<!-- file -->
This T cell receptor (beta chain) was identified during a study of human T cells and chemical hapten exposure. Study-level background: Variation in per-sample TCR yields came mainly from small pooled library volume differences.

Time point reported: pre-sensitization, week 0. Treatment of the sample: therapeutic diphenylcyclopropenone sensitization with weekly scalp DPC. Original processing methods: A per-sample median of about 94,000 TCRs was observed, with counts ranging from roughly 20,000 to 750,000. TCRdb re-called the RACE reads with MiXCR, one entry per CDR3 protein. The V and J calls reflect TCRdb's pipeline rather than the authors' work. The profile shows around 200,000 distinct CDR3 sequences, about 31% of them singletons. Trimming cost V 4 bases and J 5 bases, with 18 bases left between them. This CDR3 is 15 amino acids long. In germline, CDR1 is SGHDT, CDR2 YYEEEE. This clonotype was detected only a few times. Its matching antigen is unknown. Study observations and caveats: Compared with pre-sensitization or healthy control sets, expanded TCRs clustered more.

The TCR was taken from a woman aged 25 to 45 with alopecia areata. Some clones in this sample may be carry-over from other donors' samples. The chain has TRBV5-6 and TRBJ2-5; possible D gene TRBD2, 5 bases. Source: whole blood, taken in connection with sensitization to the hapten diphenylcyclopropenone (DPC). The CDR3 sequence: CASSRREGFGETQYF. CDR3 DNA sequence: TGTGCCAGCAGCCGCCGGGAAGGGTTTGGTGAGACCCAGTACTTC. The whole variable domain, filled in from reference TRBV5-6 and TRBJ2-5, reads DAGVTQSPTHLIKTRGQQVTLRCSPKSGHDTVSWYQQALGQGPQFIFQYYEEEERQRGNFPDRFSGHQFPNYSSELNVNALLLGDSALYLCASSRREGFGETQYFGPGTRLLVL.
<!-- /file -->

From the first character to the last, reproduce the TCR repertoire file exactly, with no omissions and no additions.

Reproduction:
This T cell receptor (beta chain) was identified during a study of human T cells and chemical hapten exposure. Study-level background: Variation in per-sample TCR yields came mainly from small pooled library volume differences.

Time point reported: pre-sensitization, week 0. Treatment of the sample: therapeutic diphenylcyclopropenone sensitization with weekly scalp DPC. Original processing methods: A per-sample median of about 94,000 TCRs was observed, with counts ranging from roughly 20,000 to 750,000. TCRdb re-called the RACE reads with MiXCR, one entry per CDR3 protein. The V and J calls reflect TCRdb's pipeline rather than the authors' work. The profile shows around 200,000 distinct CDR3 sequences, about 31% of them singletons. Trimming cost V 4 bases and J 5 bases, with 18 bases left between them. This CDR3 is 15 amino acids long. In germline, CDR1 is SGHDT, CDR2 YYEEEE. This clonotype was detected only a few times. Its matching antigen is unknown. Study observations and caveats: Compared with pre-sensitization or healthy control sets, expanded TCRs clustered more.

The TCR was taken from a woman aged 25 to 45 with alopecia areata. Some clones in this sample may be carry-over from other donors' samples. The chain has TRBV5-6 and TRBJ2-5; possible D gene TRBD2, 5 bases. Source: whole blood, taken in connection with sensitization to the hapten diphenylcyclopropenone (DPC). The CDR3 sequence: CASSRREGFGETQYF. CDR3 DNA sequence: TGTGCCAGCAGCCGCCGGGAAGGGTTTGGTGAGACCCAGTACTTC. The whole variable domain, filled in from reference TRBV5-6 and TRBJ2-5, reads DAGVTQSPTHLIKTRGQQVTLRCSPKSGHDTVSWYQQALGQGPQFIFQYYEEEERQRGNFPDRFSGHQFPNYSSELNVNALLLGDSALYLCASSRREGFGETQYFGPGTRLLVL.